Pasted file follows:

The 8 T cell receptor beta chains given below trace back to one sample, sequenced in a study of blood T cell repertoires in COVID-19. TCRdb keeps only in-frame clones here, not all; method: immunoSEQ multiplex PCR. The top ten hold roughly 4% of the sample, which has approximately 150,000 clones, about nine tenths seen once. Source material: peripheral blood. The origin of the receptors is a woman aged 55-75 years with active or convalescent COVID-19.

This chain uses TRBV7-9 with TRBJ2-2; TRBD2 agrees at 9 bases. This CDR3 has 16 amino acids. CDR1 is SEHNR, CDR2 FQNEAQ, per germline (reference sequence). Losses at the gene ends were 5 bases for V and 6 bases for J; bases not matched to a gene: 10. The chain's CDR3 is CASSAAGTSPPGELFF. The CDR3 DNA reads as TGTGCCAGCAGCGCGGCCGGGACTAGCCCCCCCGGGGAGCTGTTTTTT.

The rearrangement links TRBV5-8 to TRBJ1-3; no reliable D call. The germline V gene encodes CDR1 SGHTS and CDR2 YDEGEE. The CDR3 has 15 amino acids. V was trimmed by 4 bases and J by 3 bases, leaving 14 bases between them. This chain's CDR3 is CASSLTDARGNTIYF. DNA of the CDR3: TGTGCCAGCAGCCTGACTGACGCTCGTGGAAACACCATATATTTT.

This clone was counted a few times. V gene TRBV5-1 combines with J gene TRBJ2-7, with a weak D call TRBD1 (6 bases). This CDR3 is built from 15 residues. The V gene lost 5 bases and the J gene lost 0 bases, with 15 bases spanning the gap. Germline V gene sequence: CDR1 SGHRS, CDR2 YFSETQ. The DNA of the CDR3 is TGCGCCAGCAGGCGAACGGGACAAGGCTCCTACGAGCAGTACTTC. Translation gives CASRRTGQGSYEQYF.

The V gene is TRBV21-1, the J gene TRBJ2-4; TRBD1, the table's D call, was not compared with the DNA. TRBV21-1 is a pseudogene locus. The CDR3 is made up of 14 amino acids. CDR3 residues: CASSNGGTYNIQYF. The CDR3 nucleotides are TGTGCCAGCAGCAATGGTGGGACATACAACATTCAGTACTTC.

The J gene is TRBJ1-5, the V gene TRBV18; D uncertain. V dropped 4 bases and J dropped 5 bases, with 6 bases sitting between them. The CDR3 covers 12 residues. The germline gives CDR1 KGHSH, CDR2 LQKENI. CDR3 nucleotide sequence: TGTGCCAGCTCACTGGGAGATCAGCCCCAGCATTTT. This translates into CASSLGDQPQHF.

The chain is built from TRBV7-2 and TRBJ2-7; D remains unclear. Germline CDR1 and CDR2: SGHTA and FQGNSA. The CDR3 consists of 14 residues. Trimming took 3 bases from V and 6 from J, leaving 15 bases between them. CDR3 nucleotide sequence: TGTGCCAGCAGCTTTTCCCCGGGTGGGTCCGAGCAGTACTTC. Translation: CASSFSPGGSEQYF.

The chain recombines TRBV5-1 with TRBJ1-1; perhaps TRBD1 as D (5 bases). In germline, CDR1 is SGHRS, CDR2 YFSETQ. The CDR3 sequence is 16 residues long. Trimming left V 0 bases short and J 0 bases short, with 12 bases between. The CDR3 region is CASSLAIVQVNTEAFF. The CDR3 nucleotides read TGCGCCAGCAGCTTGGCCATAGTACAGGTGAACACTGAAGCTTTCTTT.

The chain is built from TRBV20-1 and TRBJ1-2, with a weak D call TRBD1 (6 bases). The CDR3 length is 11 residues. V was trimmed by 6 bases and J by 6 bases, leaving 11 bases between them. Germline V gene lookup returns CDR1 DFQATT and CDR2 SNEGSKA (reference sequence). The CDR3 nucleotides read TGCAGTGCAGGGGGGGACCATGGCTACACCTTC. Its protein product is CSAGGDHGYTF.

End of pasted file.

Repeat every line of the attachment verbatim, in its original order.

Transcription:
The 8 T cell receptor beta chains given below trace back to one sample, sequenced in a study of blood T cell repertoires in COVID-19. TCRdb keeps only in-frame clones here, not all; method: immunoSEQ multiplex PCR. The top ten hold roughly 4% of the sample, which has approximately 150,000 clones, about nine tenths seen once. Source material: peripheral blood. The origin of the receptors is a woman aged 55-75 years with active or convalescent COVID-19.

This chain uses TRBV7-9 with TRBJ2-2; TRBD2 agrees at 9 bases. This CDR3 has 16 amino acids. CDR1 is SEHNR, CDR2 FQNEAQ, per germline (reference sequence). Losses at the gene ends were 5 bases for V and 6 bases for J; bases not matched to a gene: 10. The chain's CDR3 is CASSAAGTSPPGELFF. The CDR3 DNA reads as TGTGCCAGCAGCGCGGCCGGGACTAGCCCCCCCGGGGAGCTGTTTTTT.

The rearrangement links TRBV5-8 to TRBJ1-3; no reliable D call. The germline V gene encodes CDR1 SGHTS and CDR2 YDEGEE. The CDR3 has 15 amino acids. V was trimmed by 4 bases and J by 3 bases, leaving 14 bases between them. This chain's CDR3 is CASSLTDARGNTIYF. DNA of the CDR3: TGTGCCAGCAGCCTGACTGACGCTCGTGGAAACACCATATATTTT.

This clone was counted a few times. V gene TRBV5-1 combines with J gene TRBJ2-7, with a weak D call TRBD1 (6 bases). This CDR3 is built from 15 residues. The V gene lost 5 bases and the J gene lost 0 bases, with 15 bases spanning the gap. Germline V gene sequence: CDR1 SGHRS, CDR2 YFSETQ. The DNA of the CDR3 is TGCGCCAGCAGGCGAACGGGACAAGGCTCCTACGAGCAGTACTTC. Translation gives CASRRTGQGSYEQYF.

The V gene is TRBV21-1, the J gene TRBJ2-4; TRBD1, the table's D call, was not compared with the DNA. TRBV21-1 is a pseudogene locus. The CDR3 is made up of 14 amino acids. CDR3 residues: CASSNGGTYNIQYF. The CDR3 nucleotides are TGTGCCAGCAGCAATGGTGGGACATACAACATTCAGTACTTC.

The J gene is TRBJ1-5, the V gene TRBV18; D uncertain. V dropped 4 bases and J dropped 5 bases, with 6 bases sitting between them. The CDR3 covers 12 residues. The germline gives CDR1 KGHSH, CDR2 LQKENI. CDR3 nucleotide sequence: TGTGCCAGCTCACTGGGAGATCAGCCCCAGCATTTT. This translates into CASSLGDQPQHF.

The chain is built from TRBV7-2 and TRBJ2-7; D remains unclear. Germline CDR1 and CDR2: SGHTA and FQGNSA. The CDR3 consists of 14 residues. Trimming took 3 bases from V and 6 from J, leaving 15 bases between them. CDR3 nucleotide sequence: TGTGCCAGCAGCTTTTCCCCGGGTGGGTCCGAGCAGTACTTC. Translation: CASSFSPGGSEQYF.

The chain recombines TRBV5-1 with TRBJ1-1; perhaps TRBD1 as D (5 bases). In germline, CDR1 is SGHRS, CDR2 YFSETQ. The CDR3 sequence is 16 residues long. Trimming left V 0 bases short and J 0 bases short, with 12 bases between. The CDR3 region is CASSLAIVQVNTEAFF. The CDR3 nucleotides read TGCGCCAGCAGCTTGGCCATAGTACAGGTGAACACTGAAGCTTTCTTT.

The chain is built from TRBV20-1 and TRBJ1-2, with a weak D call TRBD1 (6 bases). The CDR3 length is 11 residues. V was trimmed by 6 bases and J by 6 bases, leaving 11 bases between them. Germline V gene lookup returns CDR1 DFQATT and CDR2 SNEGSKA (reference sequence). The CDR3 nucleotides read TGCAGTGCAGGGGGGGACCATGGCTACACCTTC. Its protein product is CSAGGDHGYTF.